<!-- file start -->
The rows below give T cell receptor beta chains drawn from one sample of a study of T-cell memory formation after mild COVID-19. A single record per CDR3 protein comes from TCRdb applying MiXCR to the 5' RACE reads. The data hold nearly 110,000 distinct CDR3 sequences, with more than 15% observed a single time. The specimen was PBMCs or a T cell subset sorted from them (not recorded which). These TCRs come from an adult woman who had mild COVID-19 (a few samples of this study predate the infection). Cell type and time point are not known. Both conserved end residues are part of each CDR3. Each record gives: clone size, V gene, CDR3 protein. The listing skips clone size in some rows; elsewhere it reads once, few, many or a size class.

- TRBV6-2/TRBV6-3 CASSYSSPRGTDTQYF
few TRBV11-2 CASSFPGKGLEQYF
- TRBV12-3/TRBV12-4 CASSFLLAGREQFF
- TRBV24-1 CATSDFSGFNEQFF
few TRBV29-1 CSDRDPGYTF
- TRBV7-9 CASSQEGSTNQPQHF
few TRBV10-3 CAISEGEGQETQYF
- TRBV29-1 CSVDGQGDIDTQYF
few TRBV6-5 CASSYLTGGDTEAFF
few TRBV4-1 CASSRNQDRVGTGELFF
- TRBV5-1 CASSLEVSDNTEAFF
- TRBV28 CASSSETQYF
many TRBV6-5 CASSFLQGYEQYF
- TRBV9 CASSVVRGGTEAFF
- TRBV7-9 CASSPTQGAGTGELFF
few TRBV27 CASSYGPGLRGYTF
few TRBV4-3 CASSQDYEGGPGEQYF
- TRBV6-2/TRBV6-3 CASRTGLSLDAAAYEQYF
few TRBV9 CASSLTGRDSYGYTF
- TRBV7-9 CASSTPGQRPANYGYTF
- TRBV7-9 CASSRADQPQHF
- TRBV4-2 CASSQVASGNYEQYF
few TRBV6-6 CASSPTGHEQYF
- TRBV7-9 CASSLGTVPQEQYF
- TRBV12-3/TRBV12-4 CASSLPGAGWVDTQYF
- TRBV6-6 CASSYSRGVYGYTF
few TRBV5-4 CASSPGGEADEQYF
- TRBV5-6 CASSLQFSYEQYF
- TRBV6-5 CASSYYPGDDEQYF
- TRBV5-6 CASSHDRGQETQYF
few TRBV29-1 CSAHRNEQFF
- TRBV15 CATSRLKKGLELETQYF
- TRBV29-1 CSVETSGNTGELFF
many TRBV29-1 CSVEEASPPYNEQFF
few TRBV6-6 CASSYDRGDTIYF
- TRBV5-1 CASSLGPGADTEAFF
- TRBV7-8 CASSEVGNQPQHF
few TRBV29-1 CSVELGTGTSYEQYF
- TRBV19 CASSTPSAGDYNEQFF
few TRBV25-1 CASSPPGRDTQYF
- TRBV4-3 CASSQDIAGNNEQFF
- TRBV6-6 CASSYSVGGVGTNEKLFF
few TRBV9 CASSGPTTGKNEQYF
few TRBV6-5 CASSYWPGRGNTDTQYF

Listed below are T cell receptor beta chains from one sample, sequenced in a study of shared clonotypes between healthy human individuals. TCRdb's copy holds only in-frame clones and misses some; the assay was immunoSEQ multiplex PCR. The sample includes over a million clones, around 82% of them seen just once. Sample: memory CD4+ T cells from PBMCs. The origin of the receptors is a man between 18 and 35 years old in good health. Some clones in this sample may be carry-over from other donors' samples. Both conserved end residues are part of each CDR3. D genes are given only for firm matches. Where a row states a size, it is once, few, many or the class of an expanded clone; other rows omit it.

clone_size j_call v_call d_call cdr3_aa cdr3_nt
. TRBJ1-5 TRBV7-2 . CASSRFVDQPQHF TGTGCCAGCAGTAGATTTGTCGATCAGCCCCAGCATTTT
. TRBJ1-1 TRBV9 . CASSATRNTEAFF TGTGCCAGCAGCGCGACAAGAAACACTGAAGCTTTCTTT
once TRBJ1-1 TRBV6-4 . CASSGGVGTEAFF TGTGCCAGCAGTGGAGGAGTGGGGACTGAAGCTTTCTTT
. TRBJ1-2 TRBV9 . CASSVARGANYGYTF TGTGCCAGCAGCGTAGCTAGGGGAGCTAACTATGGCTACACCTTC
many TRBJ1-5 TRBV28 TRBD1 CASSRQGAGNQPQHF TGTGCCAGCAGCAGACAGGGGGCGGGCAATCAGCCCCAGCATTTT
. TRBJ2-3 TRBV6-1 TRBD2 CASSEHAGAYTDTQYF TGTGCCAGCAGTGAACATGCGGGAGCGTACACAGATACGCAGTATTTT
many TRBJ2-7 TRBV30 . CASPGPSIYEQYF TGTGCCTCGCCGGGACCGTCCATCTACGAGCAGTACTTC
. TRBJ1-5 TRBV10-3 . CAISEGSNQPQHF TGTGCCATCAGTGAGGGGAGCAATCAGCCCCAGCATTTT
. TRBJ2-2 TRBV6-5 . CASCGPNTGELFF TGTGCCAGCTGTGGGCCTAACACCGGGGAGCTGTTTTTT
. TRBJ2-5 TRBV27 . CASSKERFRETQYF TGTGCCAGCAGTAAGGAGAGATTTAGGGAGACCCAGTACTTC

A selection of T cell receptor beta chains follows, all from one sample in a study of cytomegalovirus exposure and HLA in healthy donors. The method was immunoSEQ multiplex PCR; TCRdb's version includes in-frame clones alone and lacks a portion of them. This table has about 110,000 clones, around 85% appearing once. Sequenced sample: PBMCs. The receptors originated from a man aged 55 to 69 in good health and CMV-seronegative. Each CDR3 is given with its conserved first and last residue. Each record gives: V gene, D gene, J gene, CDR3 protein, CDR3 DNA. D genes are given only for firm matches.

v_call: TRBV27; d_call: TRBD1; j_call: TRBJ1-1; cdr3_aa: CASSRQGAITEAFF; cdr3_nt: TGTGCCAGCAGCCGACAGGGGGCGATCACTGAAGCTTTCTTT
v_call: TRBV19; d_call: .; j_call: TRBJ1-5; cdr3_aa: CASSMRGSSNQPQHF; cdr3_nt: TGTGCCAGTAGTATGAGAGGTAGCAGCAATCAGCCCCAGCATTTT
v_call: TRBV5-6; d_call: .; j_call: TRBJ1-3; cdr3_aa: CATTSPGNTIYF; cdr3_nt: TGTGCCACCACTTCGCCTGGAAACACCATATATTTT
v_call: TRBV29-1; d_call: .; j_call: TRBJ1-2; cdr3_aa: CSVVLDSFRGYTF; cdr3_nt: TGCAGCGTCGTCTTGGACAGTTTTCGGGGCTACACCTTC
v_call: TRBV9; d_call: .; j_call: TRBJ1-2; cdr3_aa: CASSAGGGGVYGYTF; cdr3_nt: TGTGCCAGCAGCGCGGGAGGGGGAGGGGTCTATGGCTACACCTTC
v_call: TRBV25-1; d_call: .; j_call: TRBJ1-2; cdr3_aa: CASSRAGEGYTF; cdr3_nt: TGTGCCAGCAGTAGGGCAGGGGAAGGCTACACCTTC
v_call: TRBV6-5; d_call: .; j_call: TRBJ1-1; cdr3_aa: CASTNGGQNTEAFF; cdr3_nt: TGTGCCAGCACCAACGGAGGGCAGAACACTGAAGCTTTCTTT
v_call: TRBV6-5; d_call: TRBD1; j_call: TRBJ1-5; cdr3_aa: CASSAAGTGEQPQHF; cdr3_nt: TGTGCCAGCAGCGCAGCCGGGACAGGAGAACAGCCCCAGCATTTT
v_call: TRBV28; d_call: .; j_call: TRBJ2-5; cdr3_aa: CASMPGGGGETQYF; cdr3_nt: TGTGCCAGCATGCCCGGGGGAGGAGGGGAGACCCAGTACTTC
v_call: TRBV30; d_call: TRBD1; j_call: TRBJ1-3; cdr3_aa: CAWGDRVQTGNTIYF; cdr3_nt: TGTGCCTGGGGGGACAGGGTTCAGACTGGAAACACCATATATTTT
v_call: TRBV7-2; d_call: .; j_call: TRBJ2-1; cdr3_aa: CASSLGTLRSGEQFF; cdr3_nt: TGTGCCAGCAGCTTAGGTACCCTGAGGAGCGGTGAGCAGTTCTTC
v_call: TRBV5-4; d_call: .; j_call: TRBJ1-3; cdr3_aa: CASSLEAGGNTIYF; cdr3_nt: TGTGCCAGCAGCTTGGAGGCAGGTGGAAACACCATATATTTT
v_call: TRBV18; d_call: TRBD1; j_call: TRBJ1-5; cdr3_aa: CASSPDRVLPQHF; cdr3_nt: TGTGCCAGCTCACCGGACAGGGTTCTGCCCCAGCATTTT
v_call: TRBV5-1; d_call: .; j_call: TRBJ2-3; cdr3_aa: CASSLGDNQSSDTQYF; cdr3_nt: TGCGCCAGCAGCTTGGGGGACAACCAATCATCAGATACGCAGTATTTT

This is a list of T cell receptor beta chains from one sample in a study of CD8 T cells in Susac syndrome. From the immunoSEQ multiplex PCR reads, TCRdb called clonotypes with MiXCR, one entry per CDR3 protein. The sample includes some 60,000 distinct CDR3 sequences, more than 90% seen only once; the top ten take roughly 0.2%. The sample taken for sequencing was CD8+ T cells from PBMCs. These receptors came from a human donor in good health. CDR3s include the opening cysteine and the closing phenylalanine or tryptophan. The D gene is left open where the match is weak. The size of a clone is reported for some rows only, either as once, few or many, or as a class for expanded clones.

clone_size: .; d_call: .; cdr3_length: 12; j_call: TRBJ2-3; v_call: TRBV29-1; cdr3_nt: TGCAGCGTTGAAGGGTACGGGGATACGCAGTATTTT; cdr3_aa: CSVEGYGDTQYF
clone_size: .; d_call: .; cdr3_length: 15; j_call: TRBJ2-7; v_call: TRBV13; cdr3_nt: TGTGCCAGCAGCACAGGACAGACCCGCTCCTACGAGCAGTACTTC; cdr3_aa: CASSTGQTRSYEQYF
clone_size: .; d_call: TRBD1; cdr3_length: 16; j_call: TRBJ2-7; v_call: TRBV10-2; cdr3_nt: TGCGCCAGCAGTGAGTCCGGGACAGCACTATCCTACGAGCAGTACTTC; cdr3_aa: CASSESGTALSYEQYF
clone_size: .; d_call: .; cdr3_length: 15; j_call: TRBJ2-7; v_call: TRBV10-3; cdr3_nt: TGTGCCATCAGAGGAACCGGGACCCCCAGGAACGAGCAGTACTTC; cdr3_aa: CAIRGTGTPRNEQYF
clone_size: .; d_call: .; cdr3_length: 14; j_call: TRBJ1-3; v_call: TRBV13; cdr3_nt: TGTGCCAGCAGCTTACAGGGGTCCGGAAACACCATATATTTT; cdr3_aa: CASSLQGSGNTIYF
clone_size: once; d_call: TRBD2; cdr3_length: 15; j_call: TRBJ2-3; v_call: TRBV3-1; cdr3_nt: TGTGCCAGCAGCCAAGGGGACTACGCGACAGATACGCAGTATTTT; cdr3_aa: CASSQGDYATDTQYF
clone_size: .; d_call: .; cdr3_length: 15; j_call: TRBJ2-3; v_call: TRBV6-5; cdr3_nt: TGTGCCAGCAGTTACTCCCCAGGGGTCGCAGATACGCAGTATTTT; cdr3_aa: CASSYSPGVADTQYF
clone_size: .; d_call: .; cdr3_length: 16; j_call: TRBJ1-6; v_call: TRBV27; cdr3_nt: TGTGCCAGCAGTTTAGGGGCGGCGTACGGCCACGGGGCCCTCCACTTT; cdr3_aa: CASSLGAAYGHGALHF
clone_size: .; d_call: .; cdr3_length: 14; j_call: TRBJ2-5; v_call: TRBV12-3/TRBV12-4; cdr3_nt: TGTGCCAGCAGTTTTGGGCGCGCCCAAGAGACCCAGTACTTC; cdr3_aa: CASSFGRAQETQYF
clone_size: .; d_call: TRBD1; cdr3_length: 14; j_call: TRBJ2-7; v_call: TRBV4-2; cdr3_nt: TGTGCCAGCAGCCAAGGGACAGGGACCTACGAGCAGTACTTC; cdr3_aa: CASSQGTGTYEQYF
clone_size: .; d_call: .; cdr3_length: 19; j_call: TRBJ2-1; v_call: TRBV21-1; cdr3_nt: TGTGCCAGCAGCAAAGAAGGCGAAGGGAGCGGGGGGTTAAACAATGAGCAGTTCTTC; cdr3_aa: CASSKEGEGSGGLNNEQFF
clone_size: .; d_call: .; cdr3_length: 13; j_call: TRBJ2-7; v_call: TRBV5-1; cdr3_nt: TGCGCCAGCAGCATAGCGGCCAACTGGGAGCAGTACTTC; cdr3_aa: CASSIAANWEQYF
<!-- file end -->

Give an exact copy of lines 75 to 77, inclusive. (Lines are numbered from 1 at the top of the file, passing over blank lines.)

clone_size: .; d_call: .; cdr3_length: 15; j_call: TRBJ2-7; v_call: TRBV13; cdr3_nt: TGTGCCAGCAGCACAGGACAGACCCGCTCCTACGAGCAGTACTTC; cdr3_aa: CASSTGQTRSYEQYF
clone_size: .; d_call: TRBD1; cdr3_length: 16; j_call: TRBJ2-7; v_call: TRBV10-2; cdr3_nt: TGCGCCAGCAGTGAGTCCGGGACAGCACTATCCTACGAGCAGTACTTC; cdr3_aa: CASSESGTALSYEQYF
clone_size: .; d_call: .; cdr3_length: 15; j_call: TRBJ2-7; v_call: TRBV10-3; cdr3_nt: TGTGCCATCAGAGGAACCGGGACCCCCAGGAACGAGCAGTACTTC; cdr3_aa: CAIRGTGTPRNEQYF